D.C. Council seeks to make attorney general an elected job
The D.C. Council is expected to approve legislation Tuesday that would require the city's attorney general to be elected by voters, not appointed by the mayor, and to meet certain qualifications -- a bill that comes amid the council's ongoing friction with Attorney General Peter Nickles, a longtime friend of Mayor Adrian M. Fenty's.
Last month, the council's Committee on Public Safety and the Judiciary approved the legislation by a 4 to 1 vote. The measure would end mayoral appointment of the city's chief lawyer and put the District in line with 43 states that elect attorneys general.
Nickles "is a typical spokesman for the mayor," said council member Phil Mendelson (D-At Large), chairman of the committee and a co-sponsor of the bill. "The office has repeatedly issued letters as if they were independent opinions but clearly state the political positions of the mayor's administration."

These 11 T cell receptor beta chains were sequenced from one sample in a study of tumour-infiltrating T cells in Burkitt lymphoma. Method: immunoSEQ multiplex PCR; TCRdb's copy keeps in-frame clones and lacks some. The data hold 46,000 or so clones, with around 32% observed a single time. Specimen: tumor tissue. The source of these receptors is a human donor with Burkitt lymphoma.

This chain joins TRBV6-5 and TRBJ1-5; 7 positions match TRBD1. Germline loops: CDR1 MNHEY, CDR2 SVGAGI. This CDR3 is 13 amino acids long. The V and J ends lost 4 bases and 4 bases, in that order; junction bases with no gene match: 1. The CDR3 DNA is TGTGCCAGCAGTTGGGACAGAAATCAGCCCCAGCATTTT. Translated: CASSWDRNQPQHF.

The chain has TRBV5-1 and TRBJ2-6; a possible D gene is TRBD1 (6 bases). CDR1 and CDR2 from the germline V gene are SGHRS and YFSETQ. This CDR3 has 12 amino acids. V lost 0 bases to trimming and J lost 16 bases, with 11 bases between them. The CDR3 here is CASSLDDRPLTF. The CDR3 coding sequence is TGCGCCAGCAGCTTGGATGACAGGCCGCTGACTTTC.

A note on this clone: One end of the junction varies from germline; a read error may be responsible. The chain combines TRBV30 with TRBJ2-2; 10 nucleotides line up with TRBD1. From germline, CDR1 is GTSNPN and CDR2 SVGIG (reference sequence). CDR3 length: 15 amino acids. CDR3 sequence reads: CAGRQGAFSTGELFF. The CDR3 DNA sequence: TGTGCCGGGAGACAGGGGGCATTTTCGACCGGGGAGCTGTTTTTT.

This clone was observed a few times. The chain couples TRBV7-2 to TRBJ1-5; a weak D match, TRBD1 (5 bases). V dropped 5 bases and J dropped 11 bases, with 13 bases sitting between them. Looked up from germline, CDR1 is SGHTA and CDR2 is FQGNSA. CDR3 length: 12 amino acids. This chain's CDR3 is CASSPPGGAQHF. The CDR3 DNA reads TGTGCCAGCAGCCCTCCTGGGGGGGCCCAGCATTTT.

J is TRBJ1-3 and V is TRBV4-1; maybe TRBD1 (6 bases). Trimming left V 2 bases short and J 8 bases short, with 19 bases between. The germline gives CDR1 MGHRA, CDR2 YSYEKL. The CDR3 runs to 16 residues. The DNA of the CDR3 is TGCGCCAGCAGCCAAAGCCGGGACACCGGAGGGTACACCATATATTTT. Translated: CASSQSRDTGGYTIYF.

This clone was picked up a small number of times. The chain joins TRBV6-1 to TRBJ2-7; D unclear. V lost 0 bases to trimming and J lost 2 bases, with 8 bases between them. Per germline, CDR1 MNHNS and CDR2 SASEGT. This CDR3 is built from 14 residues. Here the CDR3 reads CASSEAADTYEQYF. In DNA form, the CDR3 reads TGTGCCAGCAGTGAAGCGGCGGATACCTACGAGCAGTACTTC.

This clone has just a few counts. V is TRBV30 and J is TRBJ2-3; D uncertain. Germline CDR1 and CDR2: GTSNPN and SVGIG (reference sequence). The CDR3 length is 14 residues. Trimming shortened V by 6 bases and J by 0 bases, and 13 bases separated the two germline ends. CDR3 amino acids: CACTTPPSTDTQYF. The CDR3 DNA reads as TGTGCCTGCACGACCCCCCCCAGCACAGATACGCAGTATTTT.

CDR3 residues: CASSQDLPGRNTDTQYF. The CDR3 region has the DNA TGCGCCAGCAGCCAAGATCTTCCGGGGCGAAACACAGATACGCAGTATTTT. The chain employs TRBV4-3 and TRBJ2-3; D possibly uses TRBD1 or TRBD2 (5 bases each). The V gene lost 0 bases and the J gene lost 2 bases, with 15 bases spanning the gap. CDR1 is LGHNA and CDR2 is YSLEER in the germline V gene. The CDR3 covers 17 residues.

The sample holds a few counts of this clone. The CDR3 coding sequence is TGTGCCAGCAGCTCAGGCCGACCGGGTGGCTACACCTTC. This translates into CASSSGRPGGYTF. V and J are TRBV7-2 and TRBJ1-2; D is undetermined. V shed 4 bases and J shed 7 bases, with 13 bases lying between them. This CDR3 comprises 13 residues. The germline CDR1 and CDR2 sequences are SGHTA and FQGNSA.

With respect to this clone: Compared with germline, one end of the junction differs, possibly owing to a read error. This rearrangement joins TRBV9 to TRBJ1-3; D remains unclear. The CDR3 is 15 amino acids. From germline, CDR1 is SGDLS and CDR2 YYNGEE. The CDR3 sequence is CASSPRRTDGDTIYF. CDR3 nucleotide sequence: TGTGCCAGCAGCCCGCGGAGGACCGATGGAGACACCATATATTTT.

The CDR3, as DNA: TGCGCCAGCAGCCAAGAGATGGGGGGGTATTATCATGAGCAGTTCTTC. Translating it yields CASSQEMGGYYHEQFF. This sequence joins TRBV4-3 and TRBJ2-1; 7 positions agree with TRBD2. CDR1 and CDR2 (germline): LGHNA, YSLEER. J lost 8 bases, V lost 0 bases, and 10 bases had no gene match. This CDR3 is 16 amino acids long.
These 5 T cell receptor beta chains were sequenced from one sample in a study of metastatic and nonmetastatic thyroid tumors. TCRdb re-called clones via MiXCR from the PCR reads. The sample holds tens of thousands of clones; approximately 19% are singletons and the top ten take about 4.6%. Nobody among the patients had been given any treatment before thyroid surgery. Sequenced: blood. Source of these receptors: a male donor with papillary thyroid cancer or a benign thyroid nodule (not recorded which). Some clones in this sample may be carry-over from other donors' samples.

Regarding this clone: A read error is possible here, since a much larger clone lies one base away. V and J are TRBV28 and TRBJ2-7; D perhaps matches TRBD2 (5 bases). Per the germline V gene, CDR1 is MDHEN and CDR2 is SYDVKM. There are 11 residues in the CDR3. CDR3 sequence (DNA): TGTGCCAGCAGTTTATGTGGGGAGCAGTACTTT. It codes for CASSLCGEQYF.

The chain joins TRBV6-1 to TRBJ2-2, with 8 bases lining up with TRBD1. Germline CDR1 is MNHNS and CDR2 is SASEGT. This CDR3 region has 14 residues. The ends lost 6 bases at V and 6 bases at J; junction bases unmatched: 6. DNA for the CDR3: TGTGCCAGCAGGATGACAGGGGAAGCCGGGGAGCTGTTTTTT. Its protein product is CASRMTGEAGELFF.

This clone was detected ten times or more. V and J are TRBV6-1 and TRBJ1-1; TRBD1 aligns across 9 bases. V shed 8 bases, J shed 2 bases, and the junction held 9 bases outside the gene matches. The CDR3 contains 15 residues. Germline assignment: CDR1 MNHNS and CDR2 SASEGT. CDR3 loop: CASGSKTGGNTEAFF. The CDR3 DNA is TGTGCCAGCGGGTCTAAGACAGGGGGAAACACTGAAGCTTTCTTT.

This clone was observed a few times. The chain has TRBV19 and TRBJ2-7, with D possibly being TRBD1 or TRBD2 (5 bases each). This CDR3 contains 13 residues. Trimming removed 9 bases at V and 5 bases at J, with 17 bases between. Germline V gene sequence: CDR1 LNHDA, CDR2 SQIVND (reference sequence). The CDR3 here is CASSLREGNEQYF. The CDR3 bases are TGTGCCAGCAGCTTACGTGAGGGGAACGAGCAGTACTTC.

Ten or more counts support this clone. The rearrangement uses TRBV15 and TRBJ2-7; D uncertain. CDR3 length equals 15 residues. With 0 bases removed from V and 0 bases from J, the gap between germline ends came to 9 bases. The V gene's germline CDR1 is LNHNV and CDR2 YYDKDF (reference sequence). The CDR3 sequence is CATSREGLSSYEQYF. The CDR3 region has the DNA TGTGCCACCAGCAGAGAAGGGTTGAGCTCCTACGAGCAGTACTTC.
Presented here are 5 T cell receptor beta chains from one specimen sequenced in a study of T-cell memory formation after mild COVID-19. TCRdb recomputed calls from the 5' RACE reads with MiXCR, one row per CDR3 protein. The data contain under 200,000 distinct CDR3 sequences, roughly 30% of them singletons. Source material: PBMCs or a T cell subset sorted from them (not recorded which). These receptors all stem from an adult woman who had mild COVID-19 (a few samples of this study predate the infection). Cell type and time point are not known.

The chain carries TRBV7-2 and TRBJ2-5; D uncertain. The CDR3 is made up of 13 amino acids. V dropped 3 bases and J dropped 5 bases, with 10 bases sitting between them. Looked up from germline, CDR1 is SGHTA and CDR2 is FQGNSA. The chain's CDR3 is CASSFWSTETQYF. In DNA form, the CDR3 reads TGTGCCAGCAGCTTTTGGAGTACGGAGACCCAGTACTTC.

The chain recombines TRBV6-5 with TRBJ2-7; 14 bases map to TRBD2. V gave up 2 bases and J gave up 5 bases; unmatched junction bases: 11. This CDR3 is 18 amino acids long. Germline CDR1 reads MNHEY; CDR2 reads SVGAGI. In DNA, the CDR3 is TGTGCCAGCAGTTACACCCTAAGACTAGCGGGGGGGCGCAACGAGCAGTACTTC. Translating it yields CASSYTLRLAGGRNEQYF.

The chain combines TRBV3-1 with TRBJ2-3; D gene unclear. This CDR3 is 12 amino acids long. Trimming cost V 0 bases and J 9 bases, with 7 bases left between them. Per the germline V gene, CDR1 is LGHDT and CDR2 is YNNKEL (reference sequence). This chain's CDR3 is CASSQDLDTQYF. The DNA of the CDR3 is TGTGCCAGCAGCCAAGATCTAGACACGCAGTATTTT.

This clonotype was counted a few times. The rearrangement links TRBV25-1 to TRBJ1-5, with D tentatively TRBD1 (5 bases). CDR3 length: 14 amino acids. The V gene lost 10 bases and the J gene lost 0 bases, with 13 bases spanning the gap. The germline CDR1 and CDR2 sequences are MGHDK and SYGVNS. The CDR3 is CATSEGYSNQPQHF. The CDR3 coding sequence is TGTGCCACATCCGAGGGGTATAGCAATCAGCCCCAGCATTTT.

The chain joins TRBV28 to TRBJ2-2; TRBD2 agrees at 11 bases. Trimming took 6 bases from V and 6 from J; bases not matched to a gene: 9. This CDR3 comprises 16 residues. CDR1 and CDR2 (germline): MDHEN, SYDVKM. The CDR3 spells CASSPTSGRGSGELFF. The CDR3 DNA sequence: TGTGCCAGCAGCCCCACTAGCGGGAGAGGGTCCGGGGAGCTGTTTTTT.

Mendelson, who proposed a similar initiative before Fenty appointed Nickles interim attorney general in January 2008, said that the legislation is not aimed at Nickles but at strengthening the office.
While we in GLAA are much happier with Peter Nickles now (after his superb brief in the marriage-initiative case) than we were in October 2008, and while Nickles has a point in raising the potential drawbacks of turning the AG job into an elected position, there is something to be said for making the AG directly answerable to the people he is sworn to serve, instead of the present arrangement in which he acts as the mayor's personal consigliere.